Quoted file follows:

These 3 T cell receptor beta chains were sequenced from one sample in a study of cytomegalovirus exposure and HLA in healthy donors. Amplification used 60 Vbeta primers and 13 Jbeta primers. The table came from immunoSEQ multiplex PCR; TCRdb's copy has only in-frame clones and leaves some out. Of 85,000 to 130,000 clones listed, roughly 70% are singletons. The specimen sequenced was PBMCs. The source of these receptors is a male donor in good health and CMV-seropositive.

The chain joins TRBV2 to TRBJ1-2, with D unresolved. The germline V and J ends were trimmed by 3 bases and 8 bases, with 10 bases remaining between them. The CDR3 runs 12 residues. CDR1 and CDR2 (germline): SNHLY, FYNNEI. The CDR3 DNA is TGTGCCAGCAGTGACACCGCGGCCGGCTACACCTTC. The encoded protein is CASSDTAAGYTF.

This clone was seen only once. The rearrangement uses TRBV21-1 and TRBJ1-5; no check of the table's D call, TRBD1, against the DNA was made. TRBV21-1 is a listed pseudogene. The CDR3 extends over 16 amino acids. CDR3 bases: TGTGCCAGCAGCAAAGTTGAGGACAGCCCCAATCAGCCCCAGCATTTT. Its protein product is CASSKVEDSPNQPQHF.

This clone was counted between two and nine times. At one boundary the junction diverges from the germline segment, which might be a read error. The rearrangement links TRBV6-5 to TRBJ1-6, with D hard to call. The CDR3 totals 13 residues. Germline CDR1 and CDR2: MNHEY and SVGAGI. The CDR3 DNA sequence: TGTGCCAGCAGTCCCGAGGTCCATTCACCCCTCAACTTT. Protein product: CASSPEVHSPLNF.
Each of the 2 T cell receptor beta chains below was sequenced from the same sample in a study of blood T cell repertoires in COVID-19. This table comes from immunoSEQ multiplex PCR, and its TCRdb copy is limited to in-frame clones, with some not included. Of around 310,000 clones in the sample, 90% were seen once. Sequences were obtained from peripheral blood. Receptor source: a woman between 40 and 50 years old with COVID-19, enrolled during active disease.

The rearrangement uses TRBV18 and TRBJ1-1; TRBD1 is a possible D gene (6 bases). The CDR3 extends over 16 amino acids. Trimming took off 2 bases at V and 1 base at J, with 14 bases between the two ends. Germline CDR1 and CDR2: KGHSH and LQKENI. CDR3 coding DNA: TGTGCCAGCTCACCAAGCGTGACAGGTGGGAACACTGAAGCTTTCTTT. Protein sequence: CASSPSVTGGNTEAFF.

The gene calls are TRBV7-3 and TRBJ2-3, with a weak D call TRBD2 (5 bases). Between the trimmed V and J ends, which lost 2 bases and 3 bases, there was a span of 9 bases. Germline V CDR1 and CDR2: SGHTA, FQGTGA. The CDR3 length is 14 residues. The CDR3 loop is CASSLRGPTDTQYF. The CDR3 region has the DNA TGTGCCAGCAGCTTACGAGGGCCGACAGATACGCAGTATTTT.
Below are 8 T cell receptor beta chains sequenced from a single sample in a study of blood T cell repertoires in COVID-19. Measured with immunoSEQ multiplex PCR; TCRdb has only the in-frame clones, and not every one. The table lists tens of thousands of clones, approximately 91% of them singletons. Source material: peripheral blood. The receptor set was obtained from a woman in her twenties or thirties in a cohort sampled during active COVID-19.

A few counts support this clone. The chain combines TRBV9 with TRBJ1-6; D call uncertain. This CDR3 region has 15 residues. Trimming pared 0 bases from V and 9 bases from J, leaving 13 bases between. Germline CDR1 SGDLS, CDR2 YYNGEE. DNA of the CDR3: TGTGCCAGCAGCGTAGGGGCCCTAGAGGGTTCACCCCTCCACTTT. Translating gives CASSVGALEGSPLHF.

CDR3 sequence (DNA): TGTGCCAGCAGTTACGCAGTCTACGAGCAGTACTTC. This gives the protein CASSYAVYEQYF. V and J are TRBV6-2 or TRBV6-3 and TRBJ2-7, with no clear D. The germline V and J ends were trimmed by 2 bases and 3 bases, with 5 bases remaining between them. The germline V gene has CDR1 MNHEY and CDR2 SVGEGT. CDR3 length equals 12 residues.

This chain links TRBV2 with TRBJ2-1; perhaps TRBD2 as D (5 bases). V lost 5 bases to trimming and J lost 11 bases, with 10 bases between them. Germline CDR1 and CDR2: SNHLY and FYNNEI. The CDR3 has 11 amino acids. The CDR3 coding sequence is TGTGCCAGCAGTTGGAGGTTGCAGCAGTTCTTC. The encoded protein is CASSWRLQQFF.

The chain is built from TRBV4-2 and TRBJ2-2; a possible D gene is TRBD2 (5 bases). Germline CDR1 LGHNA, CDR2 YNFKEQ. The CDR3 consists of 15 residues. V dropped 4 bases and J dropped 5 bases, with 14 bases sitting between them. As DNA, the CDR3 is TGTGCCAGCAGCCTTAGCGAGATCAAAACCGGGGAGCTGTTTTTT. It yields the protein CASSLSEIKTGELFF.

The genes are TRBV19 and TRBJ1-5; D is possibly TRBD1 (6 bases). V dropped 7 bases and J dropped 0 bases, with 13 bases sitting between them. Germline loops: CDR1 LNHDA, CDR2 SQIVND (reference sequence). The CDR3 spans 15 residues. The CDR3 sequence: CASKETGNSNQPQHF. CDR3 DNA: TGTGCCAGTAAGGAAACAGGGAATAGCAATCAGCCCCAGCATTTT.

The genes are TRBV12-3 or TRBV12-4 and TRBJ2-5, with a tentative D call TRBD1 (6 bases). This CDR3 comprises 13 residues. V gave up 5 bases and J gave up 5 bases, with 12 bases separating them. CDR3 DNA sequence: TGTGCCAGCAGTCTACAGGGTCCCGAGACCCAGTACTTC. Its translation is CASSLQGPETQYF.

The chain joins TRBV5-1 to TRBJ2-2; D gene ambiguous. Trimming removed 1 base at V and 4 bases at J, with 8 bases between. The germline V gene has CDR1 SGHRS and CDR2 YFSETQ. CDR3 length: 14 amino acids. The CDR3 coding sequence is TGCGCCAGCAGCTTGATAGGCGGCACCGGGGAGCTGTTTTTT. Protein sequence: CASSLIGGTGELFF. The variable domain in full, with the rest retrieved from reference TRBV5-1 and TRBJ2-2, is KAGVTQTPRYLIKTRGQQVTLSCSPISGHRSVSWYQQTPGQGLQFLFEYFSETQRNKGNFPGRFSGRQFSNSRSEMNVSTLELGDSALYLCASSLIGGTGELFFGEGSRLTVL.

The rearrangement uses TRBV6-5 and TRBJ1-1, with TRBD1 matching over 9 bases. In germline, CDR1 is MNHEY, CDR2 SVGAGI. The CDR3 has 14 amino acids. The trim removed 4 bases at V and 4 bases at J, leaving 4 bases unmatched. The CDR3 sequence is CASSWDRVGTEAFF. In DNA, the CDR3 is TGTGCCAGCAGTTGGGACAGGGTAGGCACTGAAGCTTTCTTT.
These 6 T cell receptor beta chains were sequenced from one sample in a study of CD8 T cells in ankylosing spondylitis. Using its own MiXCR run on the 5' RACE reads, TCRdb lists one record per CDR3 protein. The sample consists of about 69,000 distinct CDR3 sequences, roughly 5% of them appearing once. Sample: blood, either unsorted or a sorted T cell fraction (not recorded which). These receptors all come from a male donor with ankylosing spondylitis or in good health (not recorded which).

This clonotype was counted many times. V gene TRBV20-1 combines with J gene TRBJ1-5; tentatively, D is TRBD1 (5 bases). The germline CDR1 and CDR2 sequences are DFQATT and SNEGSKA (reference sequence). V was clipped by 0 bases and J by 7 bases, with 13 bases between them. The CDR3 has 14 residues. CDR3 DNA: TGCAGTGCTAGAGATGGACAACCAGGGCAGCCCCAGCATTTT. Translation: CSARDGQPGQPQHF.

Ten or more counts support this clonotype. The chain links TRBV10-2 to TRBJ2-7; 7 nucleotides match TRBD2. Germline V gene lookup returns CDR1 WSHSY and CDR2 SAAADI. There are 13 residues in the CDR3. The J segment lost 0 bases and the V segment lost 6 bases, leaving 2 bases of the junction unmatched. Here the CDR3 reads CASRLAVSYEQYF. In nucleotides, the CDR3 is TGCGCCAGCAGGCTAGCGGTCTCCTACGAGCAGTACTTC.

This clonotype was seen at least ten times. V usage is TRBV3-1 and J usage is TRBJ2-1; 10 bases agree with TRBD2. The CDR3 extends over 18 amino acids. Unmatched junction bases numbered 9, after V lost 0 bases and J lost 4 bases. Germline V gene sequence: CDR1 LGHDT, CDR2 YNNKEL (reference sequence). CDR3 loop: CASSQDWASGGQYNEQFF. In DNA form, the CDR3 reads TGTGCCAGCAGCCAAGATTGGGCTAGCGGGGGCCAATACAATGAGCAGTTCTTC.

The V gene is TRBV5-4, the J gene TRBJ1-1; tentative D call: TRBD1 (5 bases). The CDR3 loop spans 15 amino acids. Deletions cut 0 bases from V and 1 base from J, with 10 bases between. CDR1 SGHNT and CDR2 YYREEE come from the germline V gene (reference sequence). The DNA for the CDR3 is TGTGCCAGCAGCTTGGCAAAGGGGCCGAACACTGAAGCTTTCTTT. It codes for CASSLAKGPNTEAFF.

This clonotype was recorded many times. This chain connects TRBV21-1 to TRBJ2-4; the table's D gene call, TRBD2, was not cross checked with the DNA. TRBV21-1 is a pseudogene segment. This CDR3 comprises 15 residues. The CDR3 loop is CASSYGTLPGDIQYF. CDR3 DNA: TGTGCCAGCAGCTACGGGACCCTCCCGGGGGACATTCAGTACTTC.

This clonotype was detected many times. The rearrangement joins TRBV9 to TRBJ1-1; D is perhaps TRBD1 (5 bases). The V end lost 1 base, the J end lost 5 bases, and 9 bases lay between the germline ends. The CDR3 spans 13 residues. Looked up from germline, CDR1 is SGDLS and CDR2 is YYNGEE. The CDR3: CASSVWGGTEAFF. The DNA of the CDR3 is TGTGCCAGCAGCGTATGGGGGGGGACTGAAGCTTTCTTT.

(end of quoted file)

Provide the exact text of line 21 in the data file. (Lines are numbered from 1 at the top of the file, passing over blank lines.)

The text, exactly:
The V gene is TRBV5-4, the J gene TRBJ1-1; tentative D call: TRBD1 (5 bases). The CDR3 loop spans 15 amino acids. Deletions cut 0 bases from V and 1 base from J, with 10 bases between. CDR1 SGHNT and CDR2 YYREEE come from the germline V gene (reference sequence). The DNA for the CDR3 is TGTGCCAGCAGCTTGGCAAAGGGGCCGAACACTGAAGCTTTCTTT. It codes for CASSLAKGPNTEAFF.